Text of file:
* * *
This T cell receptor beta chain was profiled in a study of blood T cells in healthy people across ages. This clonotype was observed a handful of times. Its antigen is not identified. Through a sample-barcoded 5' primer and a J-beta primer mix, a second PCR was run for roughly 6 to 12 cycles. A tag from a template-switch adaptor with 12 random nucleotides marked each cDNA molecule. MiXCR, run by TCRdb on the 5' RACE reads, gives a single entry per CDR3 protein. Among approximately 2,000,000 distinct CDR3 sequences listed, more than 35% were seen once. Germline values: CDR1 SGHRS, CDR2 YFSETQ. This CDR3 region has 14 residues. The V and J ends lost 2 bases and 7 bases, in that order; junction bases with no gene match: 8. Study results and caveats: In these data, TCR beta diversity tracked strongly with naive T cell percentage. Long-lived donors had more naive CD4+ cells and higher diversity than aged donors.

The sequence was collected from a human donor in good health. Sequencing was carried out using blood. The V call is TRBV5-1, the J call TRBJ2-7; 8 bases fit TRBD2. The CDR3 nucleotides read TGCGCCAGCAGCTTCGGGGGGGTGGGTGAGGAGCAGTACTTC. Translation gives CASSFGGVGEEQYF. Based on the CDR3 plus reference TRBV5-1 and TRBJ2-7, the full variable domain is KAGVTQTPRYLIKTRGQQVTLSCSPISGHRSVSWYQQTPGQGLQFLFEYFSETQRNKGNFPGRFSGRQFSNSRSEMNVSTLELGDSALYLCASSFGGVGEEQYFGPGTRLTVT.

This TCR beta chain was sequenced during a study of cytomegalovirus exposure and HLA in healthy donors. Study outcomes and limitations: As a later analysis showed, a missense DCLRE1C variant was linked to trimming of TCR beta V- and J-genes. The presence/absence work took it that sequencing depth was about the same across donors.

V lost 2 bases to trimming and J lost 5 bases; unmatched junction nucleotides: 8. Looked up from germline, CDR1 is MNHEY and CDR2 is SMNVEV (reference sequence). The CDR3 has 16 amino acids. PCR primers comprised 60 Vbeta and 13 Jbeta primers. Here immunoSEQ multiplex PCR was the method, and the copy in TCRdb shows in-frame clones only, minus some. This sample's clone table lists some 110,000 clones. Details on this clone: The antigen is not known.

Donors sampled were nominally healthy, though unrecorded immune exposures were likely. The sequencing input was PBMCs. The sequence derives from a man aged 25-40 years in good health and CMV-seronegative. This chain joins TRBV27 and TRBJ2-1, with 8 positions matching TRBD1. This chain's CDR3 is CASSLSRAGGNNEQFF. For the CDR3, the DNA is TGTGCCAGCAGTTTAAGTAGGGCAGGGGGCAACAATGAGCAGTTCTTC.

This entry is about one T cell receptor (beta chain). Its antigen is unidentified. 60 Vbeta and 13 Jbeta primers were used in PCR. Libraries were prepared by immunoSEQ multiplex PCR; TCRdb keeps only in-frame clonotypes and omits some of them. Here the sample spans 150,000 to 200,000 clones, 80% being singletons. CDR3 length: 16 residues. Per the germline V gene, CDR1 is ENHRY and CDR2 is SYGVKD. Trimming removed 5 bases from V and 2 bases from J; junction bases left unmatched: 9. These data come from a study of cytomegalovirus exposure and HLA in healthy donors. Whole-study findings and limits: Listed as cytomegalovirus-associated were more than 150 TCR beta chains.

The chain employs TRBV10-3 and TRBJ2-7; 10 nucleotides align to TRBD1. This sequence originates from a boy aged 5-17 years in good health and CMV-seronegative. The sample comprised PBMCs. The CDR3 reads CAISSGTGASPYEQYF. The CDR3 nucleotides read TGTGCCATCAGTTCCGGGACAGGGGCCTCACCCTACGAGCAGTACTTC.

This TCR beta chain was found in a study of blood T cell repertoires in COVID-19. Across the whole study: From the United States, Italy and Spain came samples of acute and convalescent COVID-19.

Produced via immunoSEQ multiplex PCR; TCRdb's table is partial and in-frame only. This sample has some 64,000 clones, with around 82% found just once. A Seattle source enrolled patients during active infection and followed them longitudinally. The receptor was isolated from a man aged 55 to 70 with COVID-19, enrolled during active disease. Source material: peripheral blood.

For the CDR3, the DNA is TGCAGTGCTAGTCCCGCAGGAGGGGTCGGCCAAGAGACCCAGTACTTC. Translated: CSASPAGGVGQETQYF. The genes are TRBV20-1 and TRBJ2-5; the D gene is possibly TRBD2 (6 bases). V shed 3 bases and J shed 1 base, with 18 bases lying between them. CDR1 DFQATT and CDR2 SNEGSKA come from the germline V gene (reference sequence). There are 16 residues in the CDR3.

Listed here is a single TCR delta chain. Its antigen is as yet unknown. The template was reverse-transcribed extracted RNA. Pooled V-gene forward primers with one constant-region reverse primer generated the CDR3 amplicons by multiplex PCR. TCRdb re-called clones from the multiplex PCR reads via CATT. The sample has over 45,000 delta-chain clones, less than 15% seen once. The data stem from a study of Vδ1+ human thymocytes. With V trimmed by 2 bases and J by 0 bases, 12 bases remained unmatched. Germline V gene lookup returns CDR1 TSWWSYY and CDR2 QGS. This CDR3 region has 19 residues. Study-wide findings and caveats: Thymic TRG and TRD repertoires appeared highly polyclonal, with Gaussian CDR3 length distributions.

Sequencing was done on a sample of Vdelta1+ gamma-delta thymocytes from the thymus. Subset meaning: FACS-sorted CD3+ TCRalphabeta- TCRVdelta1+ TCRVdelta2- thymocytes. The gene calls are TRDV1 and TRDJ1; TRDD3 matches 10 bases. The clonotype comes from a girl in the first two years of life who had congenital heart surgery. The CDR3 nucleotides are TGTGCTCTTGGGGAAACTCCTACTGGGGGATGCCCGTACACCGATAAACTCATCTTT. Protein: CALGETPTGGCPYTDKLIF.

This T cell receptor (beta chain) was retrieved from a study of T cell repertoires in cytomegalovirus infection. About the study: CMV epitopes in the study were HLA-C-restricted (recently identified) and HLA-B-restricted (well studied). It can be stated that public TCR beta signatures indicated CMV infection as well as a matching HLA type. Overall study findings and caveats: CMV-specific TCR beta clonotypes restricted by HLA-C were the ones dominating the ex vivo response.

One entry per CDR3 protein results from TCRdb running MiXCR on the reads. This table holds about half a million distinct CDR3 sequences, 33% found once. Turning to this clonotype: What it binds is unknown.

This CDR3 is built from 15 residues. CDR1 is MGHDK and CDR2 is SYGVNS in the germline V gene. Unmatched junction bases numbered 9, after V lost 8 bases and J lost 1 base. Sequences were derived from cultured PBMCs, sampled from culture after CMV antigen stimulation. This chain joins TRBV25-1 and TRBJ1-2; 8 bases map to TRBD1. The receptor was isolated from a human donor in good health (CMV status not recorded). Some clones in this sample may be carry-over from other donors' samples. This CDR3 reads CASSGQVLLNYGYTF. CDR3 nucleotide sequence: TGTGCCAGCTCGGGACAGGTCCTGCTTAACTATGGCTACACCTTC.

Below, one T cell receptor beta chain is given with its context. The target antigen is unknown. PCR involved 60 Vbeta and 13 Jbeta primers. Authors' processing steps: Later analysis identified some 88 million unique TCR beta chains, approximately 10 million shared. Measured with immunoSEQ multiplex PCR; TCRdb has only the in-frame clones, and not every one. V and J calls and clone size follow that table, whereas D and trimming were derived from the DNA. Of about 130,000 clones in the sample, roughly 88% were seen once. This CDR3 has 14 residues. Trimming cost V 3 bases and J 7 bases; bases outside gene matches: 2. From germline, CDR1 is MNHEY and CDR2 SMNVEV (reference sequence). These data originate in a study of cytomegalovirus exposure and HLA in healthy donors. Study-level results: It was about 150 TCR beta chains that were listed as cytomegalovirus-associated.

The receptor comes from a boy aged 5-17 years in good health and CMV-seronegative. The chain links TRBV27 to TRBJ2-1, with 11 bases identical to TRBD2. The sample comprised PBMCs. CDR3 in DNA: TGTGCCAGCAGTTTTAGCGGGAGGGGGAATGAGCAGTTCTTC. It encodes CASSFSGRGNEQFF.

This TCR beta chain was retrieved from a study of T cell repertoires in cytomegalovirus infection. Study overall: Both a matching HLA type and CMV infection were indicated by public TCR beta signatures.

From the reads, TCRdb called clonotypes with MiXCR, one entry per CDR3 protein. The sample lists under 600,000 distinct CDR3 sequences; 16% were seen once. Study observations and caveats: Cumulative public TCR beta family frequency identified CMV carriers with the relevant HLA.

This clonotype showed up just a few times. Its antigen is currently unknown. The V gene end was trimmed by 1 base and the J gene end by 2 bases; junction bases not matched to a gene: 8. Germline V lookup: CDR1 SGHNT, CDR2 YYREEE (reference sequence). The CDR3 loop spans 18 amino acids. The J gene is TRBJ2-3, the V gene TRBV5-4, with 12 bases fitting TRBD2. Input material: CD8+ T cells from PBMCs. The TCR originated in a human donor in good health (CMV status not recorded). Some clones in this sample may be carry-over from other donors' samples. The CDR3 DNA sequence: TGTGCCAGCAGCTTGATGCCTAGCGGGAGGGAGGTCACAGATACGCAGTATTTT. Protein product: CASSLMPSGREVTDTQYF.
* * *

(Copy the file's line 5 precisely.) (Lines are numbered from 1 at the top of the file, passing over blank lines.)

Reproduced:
Donors sampled were nominally healthy, though unrecorded immune exposures were likely. The sequencing input was PBMCs. The sequence derives from a man aged 25-40 years in good health and CMV-seronegative. This chain joins TRBV27 and TRBJ2-1, with 8 positions matching TRBD1. This chain's CDR3 is CASSLSRAGGNNEQFF. For the CDR3, the DNA is TGTGCCAGCAGTTTAAGTAGGGCAGGGGGCAACAATGAGCAGTTCTTC.